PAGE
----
Lesson summary: Real vs. nominal GDP
|nominal GDP||the market value of the final production of goods and services within a country in a given period using that year’s prices (also called “current prices”)|
|real GDP||nominal GDP adjusted for changes in the price level, using prices from a base year (constant prices) instead of “current prices” used in nominal GDP; real GDP adjusts the level of output for any price changes that may have occurred over time|
|GDP deflator||a price index used to adjust nominal GDP to find real GDP; the GDP deflator measures the average prices of all finished goods and services produced within a nation’s borders over time.|
|base year||the year used for comparison in the determination of price changes using the GDP deflator price index; the deflator in a base year is always equal to .|
|current prices||the prices at which goods are sold in a nation in a particular year; current prices are used when calculating nominal GDP.|
|constant prices||the prices from a base year that are used to calculate real GDP in other years; this allows for a more accurate measure of how a country’s actual output changes over time, because using constant prices cancels out any changes in the price level between years.|
Definitions of nominal v. real GDP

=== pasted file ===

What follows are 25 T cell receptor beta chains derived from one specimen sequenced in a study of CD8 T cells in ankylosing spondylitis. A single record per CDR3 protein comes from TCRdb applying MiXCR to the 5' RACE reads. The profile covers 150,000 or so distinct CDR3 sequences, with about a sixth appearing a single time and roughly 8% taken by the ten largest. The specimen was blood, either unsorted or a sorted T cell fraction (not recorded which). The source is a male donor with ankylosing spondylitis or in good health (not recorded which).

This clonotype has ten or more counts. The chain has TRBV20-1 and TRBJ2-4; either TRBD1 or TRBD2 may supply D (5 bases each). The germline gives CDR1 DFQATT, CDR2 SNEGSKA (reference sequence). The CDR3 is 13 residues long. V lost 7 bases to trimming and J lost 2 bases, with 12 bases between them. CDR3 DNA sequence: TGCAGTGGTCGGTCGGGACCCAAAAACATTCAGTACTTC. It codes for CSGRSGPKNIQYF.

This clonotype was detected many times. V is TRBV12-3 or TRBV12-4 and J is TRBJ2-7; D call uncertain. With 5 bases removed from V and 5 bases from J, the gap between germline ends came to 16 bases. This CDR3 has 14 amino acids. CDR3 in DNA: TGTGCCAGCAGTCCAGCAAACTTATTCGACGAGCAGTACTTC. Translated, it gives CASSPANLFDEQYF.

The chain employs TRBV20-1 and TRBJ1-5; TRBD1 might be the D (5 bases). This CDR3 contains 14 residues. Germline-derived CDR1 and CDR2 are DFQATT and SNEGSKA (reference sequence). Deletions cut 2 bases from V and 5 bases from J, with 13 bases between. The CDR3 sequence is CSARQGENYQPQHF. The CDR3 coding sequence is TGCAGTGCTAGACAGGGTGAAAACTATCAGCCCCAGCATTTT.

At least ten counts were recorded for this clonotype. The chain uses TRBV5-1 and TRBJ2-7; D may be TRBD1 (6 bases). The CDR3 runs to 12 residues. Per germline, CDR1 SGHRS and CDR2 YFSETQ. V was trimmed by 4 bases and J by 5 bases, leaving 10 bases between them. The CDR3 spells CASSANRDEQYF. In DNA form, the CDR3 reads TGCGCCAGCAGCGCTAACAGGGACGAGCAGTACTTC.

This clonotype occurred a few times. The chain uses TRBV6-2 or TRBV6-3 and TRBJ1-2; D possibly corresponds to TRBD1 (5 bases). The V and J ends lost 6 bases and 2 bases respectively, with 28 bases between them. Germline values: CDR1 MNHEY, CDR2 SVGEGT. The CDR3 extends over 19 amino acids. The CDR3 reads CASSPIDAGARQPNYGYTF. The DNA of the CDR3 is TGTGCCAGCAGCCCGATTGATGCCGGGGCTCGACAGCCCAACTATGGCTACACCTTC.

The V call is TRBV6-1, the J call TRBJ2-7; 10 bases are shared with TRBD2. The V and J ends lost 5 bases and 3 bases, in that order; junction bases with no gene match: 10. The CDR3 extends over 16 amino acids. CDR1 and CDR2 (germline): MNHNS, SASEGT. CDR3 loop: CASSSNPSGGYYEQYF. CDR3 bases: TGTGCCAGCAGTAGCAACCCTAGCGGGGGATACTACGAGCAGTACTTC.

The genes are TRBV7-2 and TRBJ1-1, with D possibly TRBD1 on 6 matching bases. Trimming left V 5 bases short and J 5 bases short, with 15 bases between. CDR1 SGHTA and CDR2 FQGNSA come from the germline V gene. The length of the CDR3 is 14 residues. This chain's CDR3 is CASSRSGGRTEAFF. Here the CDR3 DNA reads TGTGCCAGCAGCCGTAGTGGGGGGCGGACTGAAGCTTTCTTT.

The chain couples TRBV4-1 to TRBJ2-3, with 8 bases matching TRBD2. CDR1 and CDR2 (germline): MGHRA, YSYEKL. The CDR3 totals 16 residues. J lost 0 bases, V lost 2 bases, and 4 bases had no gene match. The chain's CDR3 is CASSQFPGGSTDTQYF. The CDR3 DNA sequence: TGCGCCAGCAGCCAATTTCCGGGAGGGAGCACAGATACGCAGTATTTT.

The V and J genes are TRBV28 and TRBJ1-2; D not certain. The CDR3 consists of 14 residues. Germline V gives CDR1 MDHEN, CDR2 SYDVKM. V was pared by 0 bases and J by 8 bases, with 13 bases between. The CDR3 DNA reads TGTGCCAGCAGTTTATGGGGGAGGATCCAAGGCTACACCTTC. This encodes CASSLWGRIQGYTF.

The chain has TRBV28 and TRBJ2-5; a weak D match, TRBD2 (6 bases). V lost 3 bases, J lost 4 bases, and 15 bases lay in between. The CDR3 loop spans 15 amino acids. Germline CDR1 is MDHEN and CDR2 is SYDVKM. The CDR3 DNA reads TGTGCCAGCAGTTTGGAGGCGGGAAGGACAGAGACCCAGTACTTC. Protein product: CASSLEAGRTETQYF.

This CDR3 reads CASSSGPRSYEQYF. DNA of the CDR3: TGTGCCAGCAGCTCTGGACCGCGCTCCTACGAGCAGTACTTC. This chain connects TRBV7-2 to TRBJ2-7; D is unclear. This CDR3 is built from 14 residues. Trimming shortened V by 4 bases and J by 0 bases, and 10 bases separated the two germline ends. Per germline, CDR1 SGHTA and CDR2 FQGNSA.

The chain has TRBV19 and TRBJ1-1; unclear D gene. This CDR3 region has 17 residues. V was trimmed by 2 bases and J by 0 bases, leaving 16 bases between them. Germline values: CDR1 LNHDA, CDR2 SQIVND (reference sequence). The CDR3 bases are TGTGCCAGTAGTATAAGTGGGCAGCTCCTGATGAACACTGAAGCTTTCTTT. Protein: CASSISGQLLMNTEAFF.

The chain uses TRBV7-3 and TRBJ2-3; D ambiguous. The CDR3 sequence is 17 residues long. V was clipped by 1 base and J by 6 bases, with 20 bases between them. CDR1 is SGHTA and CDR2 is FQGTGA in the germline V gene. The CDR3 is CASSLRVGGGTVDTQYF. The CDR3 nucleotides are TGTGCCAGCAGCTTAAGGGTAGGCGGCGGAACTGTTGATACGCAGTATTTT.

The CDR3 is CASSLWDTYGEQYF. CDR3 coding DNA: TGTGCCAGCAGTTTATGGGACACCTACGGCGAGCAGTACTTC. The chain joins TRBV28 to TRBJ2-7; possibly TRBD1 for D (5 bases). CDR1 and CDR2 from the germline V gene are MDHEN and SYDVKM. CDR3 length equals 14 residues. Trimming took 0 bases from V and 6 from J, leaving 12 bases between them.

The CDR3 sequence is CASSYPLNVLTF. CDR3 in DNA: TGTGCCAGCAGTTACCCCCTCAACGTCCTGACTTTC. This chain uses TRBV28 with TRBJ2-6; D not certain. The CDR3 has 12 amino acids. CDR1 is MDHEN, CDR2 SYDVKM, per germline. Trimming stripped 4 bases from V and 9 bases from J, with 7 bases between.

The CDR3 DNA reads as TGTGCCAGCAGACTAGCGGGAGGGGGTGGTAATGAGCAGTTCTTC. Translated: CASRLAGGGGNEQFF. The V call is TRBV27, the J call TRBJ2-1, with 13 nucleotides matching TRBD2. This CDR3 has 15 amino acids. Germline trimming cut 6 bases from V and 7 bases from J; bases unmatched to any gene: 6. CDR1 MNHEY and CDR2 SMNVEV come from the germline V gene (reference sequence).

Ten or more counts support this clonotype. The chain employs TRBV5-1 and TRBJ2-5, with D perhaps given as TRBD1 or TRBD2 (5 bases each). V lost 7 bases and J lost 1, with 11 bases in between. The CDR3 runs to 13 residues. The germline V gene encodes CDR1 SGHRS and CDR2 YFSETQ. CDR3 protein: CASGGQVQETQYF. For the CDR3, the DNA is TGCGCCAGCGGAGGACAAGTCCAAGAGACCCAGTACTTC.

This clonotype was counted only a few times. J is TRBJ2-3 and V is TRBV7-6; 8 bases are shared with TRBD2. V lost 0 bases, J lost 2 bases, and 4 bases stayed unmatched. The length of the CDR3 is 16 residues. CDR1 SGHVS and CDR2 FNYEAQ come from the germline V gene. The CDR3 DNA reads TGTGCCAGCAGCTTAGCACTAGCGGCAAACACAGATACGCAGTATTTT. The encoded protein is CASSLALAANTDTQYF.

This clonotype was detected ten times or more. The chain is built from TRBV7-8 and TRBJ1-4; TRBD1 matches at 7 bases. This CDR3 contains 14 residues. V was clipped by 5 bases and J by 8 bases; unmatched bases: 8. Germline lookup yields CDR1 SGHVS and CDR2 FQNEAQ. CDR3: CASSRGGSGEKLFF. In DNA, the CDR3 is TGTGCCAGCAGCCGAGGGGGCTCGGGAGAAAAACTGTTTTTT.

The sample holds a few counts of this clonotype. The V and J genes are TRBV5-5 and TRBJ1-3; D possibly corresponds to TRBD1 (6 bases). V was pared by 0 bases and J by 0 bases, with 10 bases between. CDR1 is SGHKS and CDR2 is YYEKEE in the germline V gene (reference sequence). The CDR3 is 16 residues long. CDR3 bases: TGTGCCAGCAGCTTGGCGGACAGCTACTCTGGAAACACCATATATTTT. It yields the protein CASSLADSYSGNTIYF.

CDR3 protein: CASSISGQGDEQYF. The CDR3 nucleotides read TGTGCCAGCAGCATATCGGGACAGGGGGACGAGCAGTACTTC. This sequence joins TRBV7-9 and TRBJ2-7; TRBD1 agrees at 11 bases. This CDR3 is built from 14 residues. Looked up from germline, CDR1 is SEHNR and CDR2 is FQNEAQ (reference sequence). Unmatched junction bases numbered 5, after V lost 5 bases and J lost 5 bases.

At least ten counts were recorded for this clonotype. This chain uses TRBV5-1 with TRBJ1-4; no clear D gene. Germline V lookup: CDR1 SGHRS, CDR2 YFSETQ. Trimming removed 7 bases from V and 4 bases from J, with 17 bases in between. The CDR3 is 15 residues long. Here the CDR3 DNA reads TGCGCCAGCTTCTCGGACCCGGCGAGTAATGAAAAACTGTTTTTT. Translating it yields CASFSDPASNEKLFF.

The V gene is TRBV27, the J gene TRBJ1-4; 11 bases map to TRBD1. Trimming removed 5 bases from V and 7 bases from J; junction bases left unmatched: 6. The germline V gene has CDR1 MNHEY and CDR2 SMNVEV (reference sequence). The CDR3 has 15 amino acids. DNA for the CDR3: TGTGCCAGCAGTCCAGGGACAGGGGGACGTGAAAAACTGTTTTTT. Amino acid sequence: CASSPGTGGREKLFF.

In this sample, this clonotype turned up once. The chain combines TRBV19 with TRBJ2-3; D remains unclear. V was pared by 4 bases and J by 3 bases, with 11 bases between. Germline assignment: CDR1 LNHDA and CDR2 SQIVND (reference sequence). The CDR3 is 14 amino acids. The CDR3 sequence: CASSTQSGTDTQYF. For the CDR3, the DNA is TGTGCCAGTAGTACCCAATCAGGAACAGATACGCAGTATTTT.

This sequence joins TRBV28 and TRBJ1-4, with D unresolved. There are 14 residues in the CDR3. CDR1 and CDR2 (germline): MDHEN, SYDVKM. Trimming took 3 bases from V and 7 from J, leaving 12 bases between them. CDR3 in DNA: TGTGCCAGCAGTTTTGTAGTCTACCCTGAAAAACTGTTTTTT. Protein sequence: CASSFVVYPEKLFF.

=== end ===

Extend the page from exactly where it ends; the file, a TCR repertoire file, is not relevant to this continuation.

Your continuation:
Real GDP weighs output using prices from a base year
The GDP deflator and real GDP
- An increase in GDP does not necessarily mean a nation has produced more output; it must be specified whether the GDP in question is nominal or real. An increase in nominal GDP may just mean prices have increased, while an increase in real GDP definitely means output increased.
- The GDP deflator is a price index, which means it tracks the average prices of goods and services produced across all sectors of a nation's economy over time. With this index, changes in the average price level (inflation or deflation) can be calculated between years. However, this is not the most commonly used price index for tracking inflation and deflation. The consumer price index (CPI) is the most commonly used price index, which you'll learn more about later in this course.
- Why could calculating GDP each year using current prices overstate or understate changes in actual output year to year?
- Why do increases in real GDP indicate an improvement in living standards, whereas increases in nominal GDP might not?
- The table below shows the output and the prices of Switzerland in 2017 and in 2018.
|Goods produced||2017 price||2017 quantity||2018 price||2018 quantity|